Tips for Succulent Terrariums
Depending on their size, small succulent terrariums usually need only a few teaspoons of water every one to two weeks, large ones need only a few tablespoons. The general rule of thumb is to wet the soil slowly, and then let dry completely between waterings. Tap water is safe for succulent terrariums, but distilled will prevent mineral deposits and water spots on the glass and plants.
Take your time when watering. You want to make sure the water gets absorbed by the soil and doesn't just fall right to the bottom of the terrarium leaving the soil too dry and creating a pool at the base. Spray bottles are great for slowly and evenly moistening the soil, just avoid misting the entire surface of the plants. A small squirt bottle, spoon, or small watering can with a very narrow neck works too - helping you avoid the plants and keep overspray off the glass. Using ice cubes isn't recommended since extremely cold water can damage the roots of some succulents.
A small amount of water at the bottom of the container after watering is okay. If water has accumulated at the base, avoid watering until its evaporated, unless the soil is bone dry and the plants are starting to shrivel or brown. If this happens, water VERY slowly to moisten the soil without adding to the pool in the drainage layer.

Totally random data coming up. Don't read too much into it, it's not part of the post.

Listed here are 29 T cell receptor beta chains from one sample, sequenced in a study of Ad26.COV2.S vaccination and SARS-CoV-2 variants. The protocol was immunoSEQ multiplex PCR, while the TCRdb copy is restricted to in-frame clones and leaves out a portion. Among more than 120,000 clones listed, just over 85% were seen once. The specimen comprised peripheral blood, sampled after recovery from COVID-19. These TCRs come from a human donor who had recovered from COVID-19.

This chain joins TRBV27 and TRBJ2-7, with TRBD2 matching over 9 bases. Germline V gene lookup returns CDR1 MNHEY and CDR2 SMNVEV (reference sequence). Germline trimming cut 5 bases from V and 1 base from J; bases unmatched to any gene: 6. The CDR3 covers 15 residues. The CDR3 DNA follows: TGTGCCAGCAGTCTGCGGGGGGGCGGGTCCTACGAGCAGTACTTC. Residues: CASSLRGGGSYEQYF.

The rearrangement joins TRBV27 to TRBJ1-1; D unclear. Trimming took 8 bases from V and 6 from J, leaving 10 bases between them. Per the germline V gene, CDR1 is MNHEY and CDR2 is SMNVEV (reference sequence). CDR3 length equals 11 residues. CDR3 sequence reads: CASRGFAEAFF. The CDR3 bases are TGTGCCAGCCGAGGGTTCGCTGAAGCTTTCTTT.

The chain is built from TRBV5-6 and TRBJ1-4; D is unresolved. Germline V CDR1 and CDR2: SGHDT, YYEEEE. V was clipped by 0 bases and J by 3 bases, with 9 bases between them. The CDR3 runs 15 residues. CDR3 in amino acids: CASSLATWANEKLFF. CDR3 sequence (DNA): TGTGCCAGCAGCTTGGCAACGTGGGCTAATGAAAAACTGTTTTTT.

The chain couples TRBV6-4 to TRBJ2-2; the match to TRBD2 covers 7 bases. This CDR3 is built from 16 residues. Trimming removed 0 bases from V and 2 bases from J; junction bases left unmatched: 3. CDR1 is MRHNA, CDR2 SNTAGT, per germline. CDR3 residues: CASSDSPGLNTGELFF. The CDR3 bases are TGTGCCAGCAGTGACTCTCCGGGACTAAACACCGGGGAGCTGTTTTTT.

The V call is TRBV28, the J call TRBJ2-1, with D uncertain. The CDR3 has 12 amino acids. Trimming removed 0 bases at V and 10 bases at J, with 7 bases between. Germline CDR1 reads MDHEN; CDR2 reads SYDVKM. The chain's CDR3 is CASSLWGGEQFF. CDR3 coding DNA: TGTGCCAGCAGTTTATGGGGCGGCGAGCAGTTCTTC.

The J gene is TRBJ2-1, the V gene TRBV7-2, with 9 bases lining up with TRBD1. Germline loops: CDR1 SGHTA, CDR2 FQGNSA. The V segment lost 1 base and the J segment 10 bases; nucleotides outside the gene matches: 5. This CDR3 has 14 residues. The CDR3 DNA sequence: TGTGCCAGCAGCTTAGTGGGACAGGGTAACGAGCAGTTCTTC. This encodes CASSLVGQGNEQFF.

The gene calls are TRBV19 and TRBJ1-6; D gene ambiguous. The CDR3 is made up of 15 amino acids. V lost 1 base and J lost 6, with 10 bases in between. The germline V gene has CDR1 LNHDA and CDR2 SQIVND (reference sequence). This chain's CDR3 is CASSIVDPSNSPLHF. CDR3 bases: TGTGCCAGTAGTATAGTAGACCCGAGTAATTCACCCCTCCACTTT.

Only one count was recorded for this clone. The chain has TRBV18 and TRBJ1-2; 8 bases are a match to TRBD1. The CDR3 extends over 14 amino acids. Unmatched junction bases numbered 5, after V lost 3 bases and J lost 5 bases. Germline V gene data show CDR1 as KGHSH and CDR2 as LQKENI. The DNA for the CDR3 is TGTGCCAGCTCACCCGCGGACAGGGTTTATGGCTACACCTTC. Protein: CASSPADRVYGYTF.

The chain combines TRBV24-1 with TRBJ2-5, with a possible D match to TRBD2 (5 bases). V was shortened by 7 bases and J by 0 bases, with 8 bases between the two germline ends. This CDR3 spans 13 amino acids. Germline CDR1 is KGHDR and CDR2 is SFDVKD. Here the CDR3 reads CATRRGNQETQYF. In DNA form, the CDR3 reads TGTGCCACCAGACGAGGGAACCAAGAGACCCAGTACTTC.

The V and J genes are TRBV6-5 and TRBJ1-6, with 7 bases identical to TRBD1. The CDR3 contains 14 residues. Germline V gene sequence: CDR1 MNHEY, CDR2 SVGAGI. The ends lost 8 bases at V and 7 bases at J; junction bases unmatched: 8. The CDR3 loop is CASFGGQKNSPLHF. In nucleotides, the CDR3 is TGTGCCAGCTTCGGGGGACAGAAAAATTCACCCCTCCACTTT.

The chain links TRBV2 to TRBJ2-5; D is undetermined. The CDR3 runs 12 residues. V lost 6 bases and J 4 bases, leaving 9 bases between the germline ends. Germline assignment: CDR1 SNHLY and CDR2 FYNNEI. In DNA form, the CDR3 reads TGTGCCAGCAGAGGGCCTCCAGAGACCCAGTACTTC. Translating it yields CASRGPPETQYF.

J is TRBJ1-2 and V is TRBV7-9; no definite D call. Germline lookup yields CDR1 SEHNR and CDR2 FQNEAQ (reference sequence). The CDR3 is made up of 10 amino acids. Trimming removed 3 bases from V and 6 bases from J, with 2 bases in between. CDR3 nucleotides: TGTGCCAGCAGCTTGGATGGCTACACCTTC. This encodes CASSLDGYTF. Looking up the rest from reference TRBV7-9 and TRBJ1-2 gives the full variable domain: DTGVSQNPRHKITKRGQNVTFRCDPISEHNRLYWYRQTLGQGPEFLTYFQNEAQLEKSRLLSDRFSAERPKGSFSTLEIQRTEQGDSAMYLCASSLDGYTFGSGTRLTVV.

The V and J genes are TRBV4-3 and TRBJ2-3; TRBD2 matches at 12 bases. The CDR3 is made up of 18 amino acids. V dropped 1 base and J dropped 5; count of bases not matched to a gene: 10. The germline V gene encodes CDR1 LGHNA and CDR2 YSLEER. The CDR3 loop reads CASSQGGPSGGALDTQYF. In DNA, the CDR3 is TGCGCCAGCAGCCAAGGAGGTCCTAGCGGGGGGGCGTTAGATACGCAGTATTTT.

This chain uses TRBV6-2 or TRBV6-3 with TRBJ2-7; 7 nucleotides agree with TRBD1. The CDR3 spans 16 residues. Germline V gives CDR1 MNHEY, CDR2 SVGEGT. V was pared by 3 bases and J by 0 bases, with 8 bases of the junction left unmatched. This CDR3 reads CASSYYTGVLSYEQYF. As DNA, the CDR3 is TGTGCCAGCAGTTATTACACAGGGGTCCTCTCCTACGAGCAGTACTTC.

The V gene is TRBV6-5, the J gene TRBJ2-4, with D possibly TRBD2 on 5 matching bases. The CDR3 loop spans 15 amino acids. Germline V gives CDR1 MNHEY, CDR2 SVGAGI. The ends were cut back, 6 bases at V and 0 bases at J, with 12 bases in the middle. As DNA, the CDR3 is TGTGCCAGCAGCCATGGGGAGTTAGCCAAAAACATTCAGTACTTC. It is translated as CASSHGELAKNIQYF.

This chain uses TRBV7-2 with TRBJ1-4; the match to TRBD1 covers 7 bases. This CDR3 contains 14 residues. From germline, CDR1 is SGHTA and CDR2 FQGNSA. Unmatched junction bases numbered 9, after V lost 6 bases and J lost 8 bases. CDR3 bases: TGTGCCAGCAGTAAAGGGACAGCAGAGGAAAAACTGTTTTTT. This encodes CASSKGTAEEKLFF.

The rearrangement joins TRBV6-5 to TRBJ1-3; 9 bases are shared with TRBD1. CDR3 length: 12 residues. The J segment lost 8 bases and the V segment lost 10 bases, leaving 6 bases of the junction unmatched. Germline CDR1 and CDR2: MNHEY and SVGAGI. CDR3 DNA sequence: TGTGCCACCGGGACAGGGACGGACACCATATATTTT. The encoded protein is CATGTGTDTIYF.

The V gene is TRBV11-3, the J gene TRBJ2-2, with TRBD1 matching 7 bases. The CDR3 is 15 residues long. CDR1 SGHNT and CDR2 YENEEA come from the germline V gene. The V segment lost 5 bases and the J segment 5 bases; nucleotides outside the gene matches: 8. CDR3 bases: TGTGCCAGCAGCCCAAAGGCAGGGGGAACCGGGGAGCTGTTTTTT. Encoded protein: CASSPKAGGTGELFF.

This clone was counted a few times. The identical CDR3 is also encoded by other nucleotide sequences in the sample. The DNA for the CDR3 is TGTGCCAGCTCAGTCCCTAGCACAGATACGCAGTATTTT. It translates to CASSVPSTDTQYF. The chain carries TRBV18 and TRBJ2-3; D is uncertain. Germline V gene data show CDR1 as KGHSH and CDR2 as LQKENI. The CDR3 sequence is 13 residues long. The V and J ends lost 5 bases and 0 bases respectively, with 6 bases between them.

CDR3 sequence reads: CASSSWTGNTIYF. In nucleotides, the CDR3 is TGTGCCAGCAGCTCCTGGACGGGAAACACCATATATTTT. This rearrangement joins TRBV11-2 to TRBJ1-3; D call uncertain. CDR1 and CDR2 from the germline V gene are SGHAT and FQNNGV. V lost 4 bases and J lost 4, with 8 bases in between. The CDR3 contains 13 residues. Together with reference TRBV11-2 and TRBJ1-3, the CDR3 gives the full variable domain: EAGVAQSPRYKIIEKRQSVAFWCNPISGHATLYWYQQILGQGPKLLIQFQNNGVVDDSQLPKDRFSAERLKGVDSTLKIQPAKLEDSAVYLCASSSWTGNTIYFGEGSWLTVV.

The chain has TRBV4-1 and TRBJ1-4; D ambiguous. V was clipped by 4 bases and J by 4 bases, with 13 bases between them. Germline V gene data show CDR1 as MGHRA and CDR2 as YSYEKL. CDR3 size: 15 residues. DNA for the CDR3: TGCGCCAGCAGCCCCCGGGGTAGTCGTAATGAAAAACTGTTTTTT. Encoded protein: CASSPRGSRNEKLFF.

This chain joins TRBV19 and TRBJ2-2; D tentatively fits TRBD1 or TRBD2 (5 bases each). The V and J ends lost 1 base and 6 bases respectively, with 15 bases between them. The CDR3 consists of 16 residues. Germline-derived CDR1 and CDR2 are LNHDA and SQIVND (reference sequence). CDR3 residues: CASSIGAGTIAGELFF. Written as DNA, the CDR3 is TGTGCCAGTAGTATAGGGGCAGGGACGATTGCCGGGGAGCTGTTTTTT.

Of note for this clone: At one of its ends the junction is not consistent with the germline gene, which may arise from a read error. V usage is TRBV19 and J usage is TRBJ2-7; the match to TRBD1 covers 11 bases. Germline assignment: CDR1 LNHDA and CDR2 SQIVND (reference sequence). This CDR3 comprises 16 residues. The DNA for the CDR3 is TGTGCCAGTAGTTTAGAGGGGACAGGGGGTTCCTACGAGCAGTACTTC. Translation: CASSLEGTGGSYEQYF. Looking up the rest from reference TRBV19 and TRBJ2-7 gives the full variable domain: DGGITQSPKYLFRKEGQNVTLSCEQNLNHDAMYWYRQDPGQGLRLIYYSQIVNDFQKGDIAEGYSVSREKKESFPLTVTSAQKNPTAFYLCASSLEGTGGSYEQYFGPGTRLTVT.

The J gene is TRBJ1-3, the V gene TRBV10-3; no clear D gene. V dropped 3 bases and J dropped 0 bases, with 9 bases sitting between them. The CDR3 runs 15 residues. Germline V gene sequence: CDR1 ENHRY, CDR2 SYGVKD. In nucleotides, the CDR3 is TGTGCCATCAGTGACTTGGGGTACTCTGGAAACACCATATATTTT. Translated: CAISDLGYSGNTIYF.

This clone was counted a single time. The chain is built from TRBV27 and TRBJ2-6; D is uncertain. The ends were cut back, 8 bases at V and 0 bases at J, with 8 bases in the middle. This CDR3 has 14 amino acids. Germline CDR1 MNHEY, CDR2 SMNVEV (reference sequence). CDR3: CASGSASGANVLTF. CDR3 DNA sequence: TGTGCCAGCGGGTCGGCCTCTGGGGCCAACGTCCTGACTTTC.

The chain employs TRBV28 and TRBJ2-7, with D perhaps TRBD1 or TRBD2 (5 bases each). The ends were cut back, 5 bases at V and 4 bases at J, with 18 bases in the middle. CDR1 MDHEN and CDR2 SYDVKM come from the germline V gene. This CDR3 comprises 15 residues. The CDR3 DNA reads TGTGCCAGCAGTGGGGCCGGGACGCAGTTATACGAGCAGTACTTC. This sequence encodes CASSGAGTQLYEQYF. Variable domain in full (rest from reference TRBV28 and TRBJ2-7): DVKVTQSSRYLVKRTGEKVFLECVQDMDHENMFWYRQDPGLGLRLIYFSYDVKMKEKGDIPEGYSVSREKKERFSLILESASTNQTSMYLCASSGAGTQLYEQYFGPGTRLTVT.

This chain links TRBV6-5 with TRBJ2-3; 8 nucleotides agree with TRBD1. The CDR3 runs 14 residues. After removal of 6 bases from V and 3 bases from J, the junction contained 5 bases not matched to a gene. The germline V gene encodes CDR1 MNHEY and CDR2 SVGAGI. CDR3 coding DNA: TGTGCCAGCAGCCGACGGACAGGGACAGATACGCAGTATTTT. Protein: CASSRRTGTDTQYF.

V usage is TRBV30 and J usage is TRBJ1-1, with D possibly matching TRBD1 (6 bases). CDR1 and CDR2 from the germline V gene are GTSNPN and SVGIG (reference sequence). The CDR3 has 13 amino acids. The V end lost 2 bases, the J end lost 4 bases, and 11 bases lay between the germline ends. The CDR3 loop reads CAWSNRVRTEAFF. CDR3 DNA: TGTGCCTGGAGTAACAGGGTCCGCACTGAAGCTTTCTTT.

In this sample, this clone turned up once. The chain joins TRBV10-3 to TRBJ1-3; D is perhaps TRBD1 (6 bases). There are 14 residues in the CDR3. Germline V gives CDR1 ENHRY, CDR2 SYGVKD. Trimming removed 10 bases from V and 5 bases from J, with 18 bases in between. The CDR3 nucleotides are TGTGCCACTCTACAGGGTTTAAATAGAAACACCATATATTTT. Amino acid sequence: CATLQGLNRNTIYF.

In dry environments, check for dryness every 1 to 2 weeks.
In humid environments, check for dryness every 2 to 4 weeks.
REMEMBER: Succulents are desert plants, so always err on the side of less water. If the leaves are soggy and yellowing, you're over-watering. If they're shriveled and brown, you're under-watering.
Succulent terrariums prefer bright, indirect light, so keep them near any sunny window in your home, but avoid prolonged exposure to direct sunlight. When succulents get too little light, they may lose a bit of color or grow long and start stretching towards the light (know as becoming 'leggy'). This won't hurt the plants - they're incredibly hardy - but your terrarium would definitely benefit from more light. If you need to provide additional lighting, you may not need to go full-on grow bulb. Start with a bright, full-spectrum LED bulb that plugs into a regular lamp - they're cheaper, easier on the eyes, and may provide just enough extra light to do the trick.